The fact is not all app A/B experiments show a boost in app conversions. Other two types of results app developers often get from mobile A/B testing are:
- No difference between optimized and control results.
- Optimized results perform worse than control ones.
App developers interpret zero-results as lack of app A/B testing benefits for them. Yet, the reality is that if a hypothesis works worse or shows no difference, A/B testing allows you to see it on time and save money you would spend if changes in the live version of the app page were implemented.
It also gives you understanding which direction leads you to your final goal – conversion improvement. Basing on data app developers get from unsuccessful tests and App Store analytics, they continue developing ideas that will ultimately bring significant results.
Rachelle Garnham, a digital marketing manager at Mallzee, shares their case study on getting valuable audience behavior insights after running a series of tests with negative results.
What’s behind Mallzee’s decision on running app A/B tests?
Mallzee is the UK’s top non-retailer shopping app for iOS and Android, helping users quickly find and buy clothes from 100s of high street brands. After overwhelming user growth in 2016, Q1 2017 at Mallzee was about further refining each area of our Marketing strategy.
With good organic visibility and very strong paid acquisition channels, we identified App Store conversion optimization as a key area of focus that would impact across acquisition strategy.
How did you come up with A/B testing ideas?
We formed a thorough plan for our tests, ensuring the changes were minimal to allow a clear impact to be understood and an expectation of iterating and adapting our plan after each result. We’ve tested multiple areas from screenshots to description, icon and titles.
For our tests, we have chosen SplitMetrics platform as it allowed us to build the tests very quickly and iterate on our results.
Our icon tests have been particularly interesting. We tested inverting our logo colors for a more vibrant and appealing logo, assuming that this would improve conversion.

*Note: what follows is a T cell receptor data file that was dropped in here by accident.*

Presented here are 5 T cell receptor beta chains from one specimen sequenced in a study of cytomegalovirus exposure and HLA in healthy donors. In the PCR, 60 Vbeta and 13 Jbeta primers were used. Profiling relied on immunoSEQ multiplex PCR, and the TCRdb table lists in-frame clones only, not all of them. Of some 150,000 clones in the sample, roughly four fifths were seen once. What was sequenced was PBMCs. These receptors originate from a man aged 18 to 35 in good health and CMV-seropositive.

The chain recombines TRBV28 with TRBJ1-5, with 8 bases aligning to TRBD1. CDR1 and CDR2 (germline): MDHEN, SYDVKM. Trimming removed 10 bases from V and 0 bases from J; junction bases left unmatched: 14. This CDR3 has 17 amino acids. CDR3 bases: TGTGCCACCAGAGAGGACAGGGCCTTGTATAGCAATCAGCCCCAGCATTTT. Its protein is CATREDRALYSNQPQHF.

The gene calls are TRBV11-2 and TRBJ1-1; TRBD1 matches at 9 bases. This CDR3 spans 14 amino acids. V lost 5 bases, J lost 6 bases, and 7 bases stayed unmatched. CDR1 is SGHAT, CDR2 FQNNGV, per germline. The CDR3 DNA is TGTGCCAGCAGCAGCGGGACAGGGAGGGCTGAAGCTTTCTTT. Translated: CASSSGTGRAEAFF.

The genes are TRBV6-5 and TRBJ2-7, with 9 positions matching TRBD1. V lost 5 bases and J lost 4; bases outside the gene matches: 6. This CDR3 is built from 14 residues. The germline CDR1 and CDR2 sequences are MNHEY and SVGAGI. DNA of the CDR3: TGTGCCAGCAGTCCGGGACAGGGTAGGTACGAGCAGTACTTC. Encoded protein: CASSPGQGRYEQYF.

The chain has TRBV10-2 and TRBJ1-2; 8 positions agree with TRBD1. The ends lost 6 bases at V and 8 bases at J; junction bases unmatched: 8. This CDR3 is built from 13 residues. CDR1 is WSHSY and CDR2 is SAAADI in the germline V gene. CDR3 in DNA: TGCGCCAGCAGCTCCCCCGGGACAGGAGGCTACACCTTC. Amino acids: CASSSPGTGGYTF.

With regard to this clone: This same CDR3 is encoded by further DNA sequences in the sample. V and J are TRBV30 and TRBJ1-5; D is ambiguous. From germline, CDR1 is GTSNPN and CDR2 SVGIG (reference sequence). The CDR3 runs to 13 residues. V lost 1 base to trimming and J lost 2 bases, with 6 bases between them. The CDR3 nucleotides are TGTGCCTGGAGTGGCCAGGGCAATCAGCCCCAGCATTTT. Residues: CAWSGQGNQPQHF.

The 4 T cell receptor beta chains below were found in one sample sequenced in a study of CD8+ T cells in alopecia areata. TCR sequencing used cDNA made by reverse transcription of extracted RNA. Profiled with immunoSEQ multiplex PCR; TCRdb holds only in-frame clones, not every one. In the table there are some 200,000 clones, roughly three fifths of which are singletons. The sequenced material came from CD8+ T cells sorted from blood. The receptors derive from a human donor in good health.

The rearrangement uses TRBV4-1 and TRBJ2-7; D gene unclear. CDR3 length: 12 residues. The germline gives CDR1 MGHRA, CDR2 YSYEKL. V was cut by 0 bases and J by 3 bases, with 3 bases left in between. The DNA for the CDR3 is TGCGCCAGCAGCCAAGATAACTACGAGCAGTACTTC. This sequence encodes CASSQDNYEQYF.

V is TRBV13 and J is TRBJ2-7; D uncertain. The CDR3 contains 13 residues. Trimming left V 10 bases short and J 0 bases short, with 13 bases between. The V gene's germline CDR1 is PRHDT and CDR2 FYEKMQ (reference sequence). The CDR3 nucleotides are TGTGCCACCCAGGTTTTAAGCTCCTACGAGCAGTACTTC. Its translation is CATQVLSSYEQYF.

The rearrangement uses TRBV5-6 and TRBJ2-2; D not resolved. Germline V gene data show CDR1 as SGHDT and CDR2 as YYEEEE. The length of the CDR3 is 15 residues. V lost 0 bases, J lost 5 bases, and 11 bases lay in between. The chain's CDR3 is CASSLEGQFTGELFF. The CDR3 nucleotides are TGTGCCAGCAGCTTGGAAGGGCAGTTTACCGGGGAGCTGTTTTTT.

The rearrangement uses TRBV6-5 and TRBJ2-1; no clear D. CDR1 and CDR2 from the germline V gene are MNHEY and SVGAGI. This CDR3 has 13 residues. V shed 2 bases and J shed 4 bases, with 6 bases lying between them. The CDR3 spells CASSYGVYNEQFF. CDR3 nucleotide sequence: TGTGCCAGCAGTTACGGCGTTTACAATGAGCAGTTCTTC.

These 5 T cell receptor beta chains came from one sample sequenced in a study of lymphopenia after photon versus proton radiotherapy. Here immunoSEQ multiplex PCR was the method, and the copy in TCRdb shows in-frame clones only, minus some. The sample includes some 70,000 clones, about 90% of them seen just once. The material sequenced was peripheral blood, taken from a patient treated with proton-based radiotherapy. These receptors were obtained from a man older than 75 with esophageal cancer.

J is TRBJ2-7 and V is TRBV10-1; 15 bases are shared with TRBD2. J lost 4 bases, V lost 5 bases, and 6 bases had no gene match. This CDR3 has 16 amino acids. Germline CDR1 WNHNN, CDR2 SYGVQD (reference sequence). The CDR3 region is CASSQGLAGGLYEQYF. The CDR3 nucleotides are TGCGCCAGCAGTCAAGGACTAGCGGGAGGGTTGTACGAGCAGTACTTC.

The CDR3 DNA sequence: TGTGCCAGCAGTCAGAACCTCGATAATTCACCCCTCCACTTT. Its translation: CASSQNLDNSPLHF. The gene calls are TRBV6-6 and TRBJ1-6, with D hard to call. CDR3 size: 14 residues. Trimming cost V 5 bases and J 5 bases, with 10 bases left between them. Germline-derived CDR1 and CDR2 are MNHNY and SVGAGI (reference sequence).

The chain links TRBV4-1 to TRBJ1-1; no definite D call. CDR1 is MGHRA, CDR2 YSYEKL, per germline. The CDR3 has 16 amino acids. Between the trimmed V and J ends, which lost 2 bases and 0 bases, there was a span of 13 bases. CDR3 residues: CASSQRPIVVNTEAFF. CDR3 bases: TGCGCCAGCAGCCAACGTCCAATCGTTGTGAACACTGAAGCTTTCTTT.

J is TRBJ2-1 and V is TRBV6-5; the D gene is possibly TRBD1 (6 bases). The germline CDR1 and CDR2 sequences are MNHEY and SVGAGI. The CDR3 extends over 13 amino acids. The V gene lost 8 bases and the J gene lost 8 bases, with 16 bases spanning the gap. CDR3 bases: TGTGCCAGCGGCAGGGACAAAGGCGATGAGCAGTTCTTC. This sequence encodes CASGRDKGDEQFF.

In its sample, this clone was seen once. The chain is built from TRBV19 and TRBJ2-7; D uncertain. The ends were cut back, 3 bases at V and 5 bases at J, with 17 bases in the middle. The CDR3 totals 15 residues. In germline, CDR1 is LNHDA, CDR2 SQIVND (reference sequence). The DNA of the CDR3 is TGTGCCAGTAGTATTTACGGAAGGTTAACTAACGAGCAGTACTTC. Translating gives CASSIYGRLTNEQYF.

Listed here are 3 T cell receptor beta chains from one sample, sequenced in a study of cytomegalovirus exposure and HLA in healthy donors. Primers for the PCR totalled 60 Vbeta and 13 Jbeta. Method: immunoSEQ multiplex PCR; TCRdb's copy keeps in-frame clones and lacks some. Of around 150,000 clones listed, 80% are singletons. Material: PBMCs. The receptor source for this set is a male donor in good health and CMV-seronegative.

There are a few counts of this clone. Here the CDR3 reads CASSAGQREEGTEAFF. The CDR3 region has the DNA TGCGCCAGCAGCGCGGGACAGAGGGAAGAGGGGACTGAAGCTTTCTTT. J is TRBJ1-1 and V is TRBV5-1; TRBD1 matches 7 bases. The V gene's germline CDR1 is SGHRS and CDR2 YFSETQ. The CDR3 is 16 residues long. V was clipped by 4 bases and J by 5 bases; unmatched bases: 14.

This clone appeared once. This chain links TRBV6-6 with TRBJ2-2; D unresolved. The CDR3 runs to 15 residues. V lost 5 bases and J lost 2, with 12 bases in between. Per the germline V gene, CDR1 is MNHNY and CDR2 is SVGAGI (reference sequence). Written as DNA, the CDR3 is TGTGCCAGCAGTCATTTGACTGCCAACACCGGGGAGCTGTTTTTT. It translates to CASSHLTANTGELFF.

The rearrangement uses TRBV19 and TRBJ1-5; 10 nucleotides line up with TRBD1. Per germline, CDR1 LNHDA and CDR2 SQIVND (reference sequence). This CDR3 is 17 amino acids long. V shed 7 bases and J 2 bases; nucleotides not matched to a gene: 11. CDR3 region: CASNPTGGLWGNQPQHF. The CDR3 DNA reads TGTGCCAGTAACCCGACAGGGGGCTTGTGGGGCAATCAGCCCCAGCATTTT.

Did you see results you expected?
In fact, this variation was 14% less effective than the original. Quite a significant difference on such a small change.
Similarly, we trialed a more fashion focused icon with the original this time proving 28% more effective.
Whilst it was initially disappointing to see that our new ideas weren’t having a positive impact, testing on elements like this have been invaluable, even when the results are negative. It’s the type of change that would previously have been made without testing, assuming that it wouldn’t have such an impact and we would have lost valuable conversions to download.
This taught us the importance of testing any assumptions before implementing them live on the App Store.
We ultimately iterated through enough versions to find success with our brand name logo which is now live on the App Store and has improved conversion by 10%.
In your acquisition strategy, you use app advertising alongside with organic search. Did you analyze how each channel reacted on changes?
We were keen to implement new ASO options, and so we also tested title ideas.
However, the two title options that fitted our ASO plans again saw a 25% and 17.5% lower effectiveness than the existing text. This was an important lesson in balancing the value of ASO rankings and on-page conversion optimization. As on page conversion also impacts our paid acquisition channels, it’s usually most important to prioritize this over ASO elements.
Whilst we’ve run some tests that had no significant winner, we now test all App Store changes as standard with winners introduced and working together to improve our overall App Store conversion.
What are your key takeaways from doing months of A/B tests?
Your assumptions will usually be wrong! It’s important to test and not assume that your opinion will extend across your entire potential user base.
Small changes can have a big impact. Even if you think a change isn’t significant enough to test, it could have a substantial impact on conversion. You don’t want to make that mistake live on the App Store if you have 1000s of impressions to be impacted every day.
Don’t make your App Store decisions based entirely on branding rules. You, of course, want to keep your branding consistent but when small design changes can help convert users, it’s very important to be flexible. It can even inform wider design decisions away from the App Store.
Test individual changes independently and thoroughly so you know exactly what change has had an impact.
What are your results from app A/B testing and ASO? Share in comments!